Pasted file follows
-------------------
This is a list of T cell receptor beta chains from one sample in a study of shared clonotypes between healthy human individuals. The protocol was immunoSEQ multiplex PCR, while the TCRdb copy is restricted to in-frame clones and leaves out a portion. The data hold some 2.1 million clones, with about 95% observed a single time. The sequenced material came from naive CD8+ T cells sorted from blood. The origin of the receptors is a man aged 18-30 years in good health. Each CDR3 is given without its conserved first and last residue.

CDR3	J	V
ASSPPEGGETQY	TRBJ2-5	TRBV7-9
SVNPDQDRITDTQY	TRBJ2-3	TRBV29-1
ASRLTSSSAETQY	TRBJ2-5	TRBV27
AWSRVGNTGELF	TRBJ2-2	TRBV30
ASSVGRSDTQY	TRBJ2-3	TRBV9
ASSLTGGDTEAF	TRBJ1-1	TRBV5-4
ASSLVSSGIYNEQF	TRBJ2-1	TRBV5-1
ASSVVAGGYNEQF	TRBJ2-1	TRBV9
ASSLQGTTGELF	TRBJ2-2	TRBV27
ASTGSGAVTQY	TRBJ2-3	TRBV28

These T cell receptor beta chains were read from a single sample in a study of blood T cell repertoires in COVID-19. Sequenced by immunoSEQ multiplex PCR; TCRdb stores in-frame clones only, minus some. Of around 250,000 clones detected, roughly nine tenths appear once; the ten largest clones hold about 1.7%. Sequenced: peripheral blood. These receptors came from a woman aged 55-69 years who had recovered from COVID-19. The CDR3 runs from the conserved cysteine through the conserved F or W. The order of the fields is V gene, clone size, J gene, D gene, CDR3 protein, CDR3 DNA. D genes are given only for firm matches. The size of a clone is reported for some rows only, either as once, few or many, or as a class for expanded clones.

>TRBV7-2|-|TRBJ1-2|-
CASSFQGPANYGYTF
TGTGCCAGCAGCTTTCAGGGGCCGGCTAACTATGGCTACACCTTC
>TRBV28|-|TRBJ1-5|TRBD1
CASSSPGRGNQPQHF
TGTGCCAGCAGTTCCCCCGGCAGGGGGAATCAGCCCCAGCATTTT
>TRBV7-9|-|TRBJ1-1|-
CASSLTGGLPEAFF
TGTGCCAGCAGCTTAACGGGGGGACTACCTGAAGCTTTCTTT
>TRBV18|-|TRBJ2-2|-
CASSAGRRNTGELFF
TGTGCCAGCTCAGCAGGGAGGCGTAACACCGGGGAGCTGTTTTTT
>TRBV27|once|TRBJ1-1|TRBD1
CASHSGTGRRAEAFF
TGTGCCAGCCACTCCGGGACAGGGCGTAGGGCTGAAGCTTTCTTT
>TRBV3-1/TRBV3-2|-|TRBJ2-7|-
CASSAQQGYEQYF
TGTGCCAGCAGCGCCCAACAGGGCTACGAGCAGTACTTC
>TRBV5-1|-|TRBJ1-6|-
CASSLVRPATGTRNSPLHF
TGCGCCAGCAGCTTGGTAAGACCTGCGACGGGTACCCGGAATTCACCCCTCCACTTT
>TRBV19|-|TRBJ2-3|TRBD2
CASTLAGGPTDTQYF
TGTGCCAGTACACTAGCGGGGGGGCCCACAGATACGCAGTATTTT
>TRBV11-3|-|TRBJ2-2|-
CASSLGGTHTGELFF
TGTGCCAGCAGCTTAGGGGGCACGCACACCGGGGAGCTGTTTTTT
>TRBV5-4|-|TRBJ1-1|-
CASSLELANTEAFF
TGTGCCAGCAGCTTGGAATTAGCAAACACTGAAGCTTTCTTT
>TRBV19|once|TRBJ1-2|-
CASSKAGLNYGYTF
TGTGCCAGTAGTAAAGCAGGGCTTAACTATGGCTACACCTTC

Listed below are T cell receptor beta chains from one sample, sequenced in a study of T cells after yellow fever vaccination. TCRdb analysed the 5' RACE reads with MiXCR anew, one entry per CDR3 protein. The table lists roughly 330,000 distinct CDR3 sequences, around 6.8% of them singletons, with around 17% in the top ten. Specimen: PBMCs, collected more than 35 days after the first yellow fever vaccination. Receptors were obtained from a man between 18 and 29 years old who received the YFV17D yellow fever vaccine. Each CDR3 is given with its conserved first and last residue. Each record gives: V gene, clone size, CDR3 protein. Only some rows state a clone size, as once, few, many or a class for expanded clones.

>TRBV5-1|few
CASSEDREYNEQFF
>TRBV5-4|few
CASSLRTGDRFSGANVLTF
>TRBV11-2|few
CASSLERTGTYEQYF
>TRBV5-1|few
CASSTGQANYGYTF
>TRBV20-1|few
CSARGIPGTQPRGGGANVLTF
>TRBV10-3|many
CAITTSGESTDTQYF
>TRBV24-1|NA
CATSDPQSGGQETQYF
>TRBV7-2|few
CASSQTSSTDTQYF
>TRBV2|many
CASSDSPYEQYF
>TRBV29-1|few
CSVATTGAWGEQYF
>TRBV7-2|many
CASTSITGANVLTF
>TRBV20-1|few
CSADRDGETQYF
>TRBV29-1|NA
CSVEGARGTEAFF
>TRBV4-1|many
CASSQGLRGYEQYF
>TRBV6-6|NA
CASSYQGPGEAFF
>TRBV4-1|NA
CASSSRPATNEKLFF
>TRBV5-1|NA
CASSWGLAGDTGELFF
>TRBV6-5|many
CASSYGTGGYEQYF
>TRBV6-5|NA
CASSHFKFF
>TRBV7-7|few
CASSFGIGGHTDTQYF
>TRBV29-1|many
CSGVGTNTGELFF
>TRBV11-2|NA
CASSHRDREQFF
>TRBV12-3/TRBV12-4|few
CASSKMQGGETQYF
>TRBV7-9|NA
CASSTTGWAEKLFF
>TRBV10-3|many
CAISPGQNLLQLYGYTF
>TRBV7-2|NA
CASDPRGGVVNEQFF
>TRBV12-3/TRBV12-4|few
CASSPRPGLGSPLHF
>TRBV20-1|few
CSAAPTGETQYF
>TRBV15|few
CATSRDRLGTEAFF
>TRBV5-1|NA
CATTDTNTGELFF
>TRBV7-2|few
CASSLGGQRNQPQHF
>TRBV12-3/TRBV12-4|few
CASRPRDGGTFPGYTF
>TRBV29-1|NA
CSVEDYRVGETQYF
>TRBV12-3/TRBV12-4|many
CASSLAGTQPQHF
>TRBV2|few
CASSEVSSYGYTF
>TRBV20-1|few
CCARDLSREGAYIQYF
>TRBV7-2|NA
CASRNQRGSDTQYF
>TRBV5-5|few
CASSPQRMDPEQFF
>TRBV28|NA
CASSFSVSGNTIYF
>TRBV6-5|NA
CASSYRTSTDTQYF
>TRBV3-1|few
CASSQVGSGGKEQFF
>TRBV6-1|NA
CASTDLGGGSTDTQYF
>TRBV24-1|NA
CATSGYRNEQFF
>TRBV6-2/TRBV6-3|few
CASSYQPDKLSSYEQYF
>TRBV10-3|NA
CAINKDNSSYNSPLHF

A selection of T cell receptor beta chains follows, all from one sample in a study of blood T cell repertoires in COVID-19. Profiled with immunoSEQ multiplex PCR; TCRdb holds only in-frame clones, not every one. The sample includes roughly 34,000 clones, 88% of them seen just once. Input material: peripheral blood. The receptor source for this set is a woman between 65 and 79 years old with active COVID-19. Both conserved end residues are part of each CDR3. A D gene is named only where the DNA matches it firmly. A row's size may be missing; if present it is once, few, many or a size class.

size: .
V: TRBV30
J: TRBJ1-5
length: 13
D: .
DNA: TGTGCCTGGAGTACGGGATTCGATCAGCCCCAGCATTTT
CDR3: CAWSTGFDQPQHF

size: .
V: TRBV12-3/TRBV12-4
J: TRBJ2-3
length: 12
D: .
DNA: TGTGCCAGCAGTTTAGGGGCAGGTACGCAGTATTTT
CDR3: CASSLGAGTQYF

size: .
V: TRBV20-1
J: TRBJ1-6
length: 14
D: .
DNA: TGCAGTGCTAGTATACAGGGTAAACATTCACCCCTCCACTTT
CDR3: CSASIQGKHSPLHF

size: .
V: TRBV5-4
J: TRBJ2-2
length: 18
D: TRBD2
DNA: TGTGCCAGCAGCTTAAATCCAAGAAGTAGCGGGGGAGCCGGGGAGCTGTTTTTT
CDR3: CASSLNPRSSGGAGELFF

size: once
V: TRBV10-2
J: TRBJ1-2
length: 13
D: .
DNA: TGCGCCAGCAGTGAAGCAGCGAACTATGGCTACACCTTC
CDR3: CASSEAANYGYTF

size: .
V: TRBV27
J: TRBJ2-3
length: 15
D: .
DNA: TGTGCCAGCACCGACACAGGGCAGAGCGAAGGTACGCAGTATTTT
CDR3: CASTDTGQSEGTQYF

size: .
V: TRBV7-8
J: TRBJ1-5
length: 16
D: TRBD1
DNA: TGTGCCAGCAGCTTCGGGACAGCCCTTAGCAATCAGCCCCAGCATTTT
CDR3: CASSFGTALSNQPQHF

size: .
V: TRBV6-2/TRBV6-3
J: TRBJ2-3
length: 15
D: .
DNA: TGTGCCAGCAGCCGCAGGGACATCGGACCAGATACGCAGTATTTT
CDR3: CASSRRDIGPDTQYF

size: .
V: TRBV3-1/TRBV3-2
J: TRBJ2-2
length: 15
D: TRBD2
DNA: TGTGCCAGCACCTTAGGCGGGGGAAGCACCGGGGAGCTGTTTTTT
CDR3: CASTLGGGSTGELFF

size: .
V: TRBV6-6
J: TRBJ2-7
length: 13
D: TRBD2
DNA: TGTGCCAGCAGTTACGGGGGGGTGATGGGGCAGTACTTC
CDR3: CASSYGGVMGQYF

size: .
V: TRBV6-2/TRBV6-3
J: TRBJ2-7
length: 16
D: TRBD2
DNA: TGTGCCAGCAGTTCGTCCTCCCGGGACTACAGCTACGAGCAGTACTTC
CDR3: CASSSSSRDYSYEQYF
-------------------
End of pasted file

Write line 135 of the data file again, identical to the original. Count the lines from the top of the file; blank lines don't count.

CASSYQPDKLSSYEQYF